• Assessments to determine compliance two days a week.
  • On June 5, 2013, Chicago became one of the first U.S. cities to pass a comprehensive bed bug ordinance, which will go into effect on December 23, 2013University of IL Asthma grant $4M to test asthmas interventions – including home visits to address asthma triggers.
  • Pharmaceutical drop boxes are now available at all Chicago police stations to allow citywide accessibility for the proper disposal of expired and unused prescription and over-the-counter drugs.  Since 2008, the drop boxes were located in just five police stations…
  • Another strategy of Healthy Chicago is to increase the availability of public health data through the City’s website.To that end, we now make use of the City’s Open Data Portal to push out frequent updates of indicator data related to births, deaths, infectious diseases, environmental health, hospital discharges, and public health assets.The way it works, we don’t provide any data directly to the Chicago Health Atlas website; the developers subscribe to our feed on the Data Portal, and can update their views with new data as it becomes available.
  • 1 of 22 health departments in the country accredited. This is an outstanding achievement for our department but our work has just begun. Being accredited means that we continue to strive to improve our work and to ensure we are always meeting PHAB standards.
  • These are the themes that have been very important in our work: Partnerships, Policy, Technology and Public Awareness. Each of these components plays a distinctive and critical role to the success of our work at the Chicago Department of Public Health. However, one component alone does not provide a success, but it is the sum of all these components working together that has and will continue to help us transform the health of Chicago and attain our goal of making Chicago the healthiest city in the nation.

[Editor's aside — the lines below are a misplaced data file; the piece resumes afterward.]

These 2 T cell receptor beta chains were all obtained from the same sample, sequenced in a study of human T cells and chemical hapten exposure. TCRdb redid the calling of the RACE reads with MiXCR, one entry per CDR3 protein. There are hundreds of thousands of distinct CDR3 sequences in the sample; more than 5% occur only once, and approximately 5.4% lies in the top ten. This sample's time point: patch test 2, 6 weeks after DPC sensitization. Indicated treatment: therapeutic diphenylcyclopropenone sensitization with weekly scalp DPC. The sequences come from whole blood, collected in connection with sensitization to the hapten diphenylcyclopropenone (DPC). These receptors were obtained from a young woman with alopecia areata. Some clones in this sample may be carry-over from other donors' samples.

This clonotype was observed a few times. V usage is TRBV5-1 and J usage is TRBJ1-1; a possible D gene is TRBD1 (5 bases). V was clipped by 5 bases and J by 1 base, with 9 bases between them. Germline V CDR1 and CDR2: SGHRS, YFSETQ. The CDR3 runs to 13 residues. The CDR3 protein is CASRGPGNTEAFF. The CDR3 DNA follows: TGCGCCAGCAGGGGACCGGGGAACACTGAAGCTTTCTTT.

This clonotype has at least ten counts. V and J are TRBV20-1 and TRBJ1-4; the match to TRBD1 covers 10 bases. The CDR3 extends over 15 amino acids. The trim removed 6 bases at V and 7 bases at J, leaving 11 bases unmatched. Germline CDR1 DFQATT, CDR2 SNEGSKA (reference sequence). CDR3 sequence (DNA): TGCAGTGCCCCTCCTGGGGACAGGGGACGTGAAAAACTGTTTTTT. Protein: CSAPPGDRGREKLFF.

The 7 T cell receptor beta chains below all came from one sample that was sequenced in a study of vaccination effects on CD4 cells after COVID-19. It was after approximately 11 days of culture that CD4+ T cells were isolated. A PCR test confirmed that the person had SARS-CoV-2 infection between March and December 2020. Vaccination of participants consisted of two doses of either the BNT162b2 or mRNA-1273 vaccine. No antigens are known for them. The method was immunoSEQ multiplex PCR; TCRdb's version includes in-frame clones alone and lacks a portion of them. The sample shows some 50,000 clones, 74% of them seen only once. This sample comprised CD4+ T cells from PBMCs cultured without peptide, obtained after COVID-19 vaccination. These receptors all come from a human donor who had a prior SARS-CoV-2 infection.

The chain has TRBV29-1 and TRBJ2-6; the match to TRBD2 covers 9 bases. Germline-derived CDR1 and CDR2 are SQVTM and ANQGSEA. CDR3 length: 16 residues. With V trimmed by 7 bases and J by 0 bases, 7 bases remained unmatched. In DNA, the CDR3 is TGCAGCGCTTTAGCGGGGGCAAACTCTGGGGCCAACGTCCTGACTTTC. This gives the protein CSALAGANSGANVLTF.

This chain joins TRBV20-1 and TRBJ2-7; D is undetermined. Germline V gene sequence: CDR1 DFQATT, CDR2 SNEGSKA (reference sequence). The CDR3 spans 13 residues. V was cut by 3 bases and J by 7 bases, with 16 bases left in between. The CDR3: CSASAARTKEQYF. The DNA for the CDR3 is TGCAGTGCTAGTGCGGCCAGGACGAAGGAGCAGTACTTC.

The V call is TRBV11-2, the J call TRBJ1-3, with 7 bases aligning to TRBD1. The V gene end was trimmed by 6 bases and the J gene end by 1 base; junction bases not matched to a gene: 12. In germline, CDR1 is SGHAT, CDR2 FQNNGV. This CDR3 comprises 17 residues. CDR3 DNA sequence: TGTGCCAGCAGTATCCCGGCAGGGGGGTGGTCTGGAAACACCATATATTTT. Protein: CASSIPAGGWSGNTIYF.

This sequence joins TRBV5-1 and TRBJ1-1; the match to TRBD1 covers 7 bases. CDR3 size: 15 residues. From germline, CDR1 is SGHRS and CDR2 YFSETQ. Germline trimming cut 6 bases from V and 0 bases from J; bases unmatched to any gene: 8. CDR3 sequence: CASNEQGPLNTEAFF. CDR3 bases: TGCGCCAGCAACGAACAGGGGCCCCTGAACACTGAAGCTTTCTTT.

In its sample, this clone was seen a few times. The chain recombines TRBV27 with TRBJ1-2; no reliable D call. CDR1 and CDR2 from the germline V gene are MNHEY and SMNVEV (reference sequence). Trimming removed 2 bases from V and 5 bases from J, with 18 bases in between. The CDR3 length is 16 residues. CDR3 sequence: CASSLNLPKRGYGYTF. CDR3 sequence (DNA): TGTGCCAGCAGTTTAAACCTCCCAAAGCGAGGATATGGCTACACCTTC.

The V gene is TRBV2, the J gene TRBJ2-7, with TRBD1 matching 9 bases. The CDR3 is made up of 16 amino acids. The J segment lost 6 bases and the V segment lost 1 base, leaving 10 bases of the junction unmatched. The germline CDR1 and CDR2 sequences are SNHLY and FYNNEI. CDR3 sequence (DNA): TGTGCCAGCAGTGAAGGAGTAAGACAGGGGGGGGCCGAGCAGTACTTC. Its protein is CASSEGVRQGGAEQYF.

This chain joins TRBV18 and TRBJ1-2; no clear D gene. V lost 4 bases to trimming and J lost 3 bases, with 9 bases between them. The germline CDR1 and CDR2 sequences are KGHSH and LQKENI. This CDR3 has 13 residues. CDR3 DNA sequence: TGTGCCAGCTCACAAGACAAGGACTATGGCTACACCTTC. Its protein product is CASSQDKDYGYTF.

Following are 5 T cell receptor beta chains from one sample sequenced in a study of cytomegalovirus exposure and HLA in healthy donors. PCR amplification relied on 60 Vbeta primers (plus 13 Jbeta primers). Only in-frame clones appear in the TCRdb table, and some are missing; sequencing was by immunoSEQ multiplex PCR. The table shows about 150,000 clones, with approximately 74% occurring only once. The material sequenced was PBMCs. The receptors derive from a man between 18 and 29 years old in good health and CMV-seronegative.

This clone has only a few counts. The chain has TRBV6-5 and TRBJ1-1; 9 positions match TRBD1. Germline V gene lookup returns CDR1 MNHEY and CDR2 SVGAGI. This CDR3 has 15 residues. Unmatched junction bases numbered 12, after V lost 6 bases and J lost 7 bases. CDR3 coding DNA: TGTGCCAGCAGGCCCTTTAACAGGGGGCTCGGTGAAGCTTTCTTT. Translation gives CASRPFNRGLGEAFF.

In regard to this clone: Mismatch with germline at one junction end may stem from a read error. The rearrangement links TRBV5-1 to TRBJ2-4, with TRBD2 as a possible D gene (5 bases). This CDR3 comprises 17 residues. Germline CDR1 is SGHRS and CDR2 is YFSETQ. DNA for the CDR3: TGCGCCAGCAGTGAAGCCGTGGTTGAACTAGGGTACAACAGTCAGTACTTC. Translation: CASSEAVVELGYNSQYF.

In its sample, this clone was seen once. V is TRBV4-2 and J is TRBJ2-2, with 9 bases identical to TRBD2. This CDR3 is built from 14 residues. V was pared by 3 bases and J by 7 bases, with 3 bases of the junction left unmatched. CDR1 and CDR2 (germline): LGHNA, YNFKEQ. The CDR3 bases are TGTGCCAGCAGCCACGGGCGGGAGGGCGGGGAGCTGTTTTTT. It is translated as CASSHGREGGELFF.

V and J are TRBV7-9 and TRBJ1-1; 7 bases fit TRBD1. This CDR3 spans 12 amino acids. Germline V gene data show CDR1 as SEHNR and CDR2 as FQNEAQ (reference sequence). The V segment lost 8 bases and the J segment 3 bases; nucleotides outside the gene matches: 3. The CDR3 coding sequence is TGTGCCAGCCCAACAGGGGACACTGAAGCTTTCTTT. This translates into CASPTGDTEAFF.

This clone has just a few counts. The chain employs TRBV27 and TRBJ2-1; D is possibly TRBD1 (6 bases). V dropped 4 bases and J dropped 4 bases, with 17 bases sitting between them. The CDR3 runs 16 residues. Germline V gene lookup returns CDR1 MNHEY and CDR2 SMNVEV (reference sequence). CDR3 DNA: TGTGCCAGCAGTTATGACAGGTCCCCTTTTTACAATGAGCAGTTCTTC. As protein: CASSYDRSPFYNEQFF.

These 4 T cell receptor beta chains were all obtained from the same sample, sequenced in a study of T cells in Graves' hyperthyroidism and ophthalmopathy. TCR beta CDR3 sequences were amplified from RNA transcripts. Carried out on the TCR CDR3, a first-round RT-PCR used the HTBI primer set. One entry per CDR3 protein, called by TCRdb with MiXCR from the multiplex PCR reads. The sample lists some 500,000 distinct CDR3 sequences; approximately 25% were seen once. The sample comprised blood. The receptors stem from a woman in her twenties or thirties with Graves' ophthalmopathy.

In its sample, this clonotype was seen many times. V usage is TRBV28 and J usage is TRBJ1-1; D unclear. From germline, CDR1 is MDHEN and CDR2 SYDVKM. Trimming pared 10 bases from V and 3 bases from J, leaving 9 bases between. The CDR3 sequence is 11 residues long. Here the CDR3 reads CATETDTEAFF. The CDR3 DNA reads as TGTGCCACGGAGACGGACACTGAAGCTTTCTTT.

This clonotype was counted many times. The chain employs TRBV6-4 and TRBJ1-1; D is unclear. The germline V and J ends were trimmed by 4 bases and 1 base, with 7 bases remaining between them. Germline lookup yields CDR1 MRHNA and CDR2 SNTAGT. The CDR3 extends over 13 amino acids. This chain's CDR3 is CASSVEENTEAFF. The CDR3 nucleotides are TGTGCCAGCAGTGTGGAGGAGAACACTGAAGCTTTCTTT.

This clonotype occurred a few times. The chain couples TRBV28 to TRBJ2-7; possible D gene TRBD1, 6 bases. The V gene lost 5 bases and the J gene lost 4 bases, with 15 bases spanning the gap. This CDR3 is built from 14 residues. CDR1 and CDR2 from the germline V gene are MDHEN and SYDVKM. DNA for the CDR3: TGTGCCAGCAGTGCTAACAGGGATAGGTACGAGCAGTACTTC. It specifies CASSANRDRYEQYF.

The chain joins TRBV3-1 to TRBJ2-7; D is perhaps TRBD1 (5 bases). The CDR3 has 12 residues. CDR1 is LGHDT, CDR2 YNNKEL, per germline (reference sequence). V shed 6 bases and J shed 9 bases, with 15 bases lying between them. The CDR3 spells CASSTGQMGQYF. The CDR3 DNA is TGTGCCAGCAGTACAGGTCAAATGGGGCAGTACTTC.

• In addition to our external partnerships, we also have developed a City-wide Interagency group that collaboratively works on improving the health of all Chicagoans.
  • Partnerships play an immensely important role in all of the Department’s work. We currently are actively engaged with hundreds of different organizations.
  • And the list just keeps growing…. In a time of limited resources at the local, state, and federal levels, partnerships are especially critical to keeping our work progressing.
  • Building a Healthier Chicago

    1. 1. Bechara Choucair, MD Commissioner Chicago Department of Public Health @Choucair #HealthyChicago
    2. 2. • • • •
    3. 3. Healthy Chicago Targets
    4. 4. • • • •
    5. 5. • • • • •
    6. 6. . 16
    7. 7. • • • • • •
    8. 8. January 22, 2014 Chicago Board of Health Unanimously Adopts New Physical Education Policy • • •
    9. 9. • 12 restaurants at Midway • 9 million visitors • 70 restaurants citywide
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    12. 12. • • • • • • • • • o o o
    13. 13. • • • • • • • •
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    15. 15. 2012
    16. 16. • • • .
    17. 17. • • • •
    18. 18. Predicting Cigarette Sales Violations Back to School Immunizations
    19. 19. Partnership Policies Public Awareness Technology
    20. 20. @ChiPublicHealth 312.747.9884